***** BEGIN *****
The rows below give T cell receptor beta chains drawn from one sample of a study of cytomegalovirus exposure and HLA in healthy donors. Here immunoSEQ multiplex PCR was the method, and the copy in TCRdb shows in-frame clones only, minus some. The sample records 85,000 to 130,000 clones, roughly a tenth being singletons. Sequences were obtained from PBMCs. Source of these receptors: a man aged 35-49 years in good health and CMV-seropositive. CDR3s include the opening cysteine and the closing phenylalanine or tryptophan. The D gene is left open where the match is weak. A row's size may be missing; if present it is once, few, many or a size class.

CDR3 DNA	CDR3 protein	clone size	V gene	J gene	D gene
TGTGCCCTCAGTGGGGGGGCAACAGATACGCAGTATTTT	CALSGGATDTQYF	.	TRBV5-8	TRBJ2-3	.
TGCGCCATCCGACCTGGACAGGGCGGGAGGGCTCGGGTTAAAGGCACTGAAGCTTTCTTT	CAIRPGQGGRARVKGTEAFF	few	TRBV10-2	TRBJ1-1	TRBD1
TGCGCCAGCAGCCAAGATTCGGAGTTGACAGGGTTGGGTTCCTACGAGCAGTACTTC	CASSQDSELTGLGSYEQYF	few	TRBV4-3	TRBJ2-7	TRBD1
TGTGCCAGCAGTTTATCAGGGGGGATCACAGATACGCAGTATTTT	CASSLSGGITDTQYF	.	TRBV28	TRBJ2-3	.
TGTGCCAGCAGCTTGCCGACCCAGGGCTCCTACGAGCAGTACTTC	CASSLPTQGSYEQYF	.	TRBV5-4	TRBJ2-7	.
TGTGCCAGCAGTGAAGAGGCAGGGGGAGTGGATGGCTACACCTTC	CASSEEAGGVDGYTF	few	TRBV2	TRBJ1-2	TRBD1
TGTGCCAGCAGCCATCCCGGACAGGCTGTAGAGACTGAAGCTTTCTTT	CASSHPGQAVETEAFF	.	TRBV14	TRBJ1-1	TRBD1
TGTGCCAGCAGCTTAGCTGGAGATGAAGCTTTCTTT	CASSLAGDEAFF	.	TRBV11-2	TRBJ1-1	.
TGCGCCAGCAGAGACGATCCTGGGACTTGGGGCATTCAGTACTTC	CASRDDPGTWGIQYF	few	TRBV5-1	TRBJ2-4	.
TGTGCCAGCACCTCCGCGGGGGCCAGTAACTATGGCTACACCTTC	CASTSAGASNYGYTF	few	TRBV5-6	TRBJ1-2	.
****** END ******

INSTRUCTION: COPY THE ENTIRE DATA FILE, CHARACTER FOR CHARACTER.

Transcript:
The rows below give T cell receptor beta chains drawn from one sample of a study of cytomegalovirus exposure and HLA in healthy donors. Here immunoSEQ multiplex PCR was the method, and the copy in TCRdb shows in-frame clones only, minus some. The sample records 85,000 to 130,000 clones, roughly a tenth being singletons. Sequences were obtained from PBMCs. Source of these receptors: a man aged 35-49 years in good health and CMV-seropositive. CDR3s include the opening cysteine and the closing phenylalanine or tryptophan. The D gene is left open where the match is weak. A row's size may be missing; if present it is once, few, many or a size class.

CDR3 DNA	CDR3 protein	clone size	V gene	J gene	D gene
TGTGCCCTCAGTGGGGGGGCAACAGATACGCAGTATTTT	CALSGGATDTQYF	.	TRBV5-8	TRBJ2-3	.
TGCGCCATCCGACCTGGACAGGGCGGGAGGGCTCGGGTTAAAGGCACTGAAGCTTTCTTT	CAIRPGQGGRARVKGTEAFF	few	TRBV10-2	TRBJ1-1	TRBD1
TGCGCCAGCAGCCAAGATTCGGAGTTGACAGGGTTGGGTTCCTACGAGCAGTACTTC	CASSQDSELTGLGSYEQYF	few	TRBV4-3	TRBJ2-7	TRBD1
TGTGCCAGCAGTTTATCAGGGGGGATCACAGATACGCAGTATTTT	CASSLSGGITDTQYF	.	TRBV28	TRBJ2-3	.
TGTGCCAGCAGCTTGCCGACCCAGGGCTCCTACGAGCAGTACTTC	CASSLPTQGSYEQYF	.	TRBV5-4	TRBJ2-7	.
TGTGCCAGCAGTGAAGAGGCAGGGGGAGTGGATGGCTACACCTTC	CASSEEAGGVDGYTF	few	TRBV2	TRBJ1-2	TRBD1
TGTGCCAGCAGCCATCCCGGACAGGCTGTAGAGACTGAAGCTTTCTTT	CASSHPGQAVETEAFF	.	TRBV14	TRBJ1-1	TRBD1
TGTGCCAGCAGCTTAGCTGGAGATGAAGCTTTCTTT	CASSLAGDEAFF	.	TRBV11-2	TRBJ1-1	.
TGCGCCAGCAGAGACGATCCTGGGACTTGGGGCATTCAGTACTTC	CASRDDPGTWGIQYF	few	TRBV5-1	TRBJ2-4	.
TGTGCCAGCACCTCCGCGGGGGCCAGTAACTATGGCTACACCTTC	CASTSAGASNYGYTF	few	TRBV5-6	TRBJ1-2	.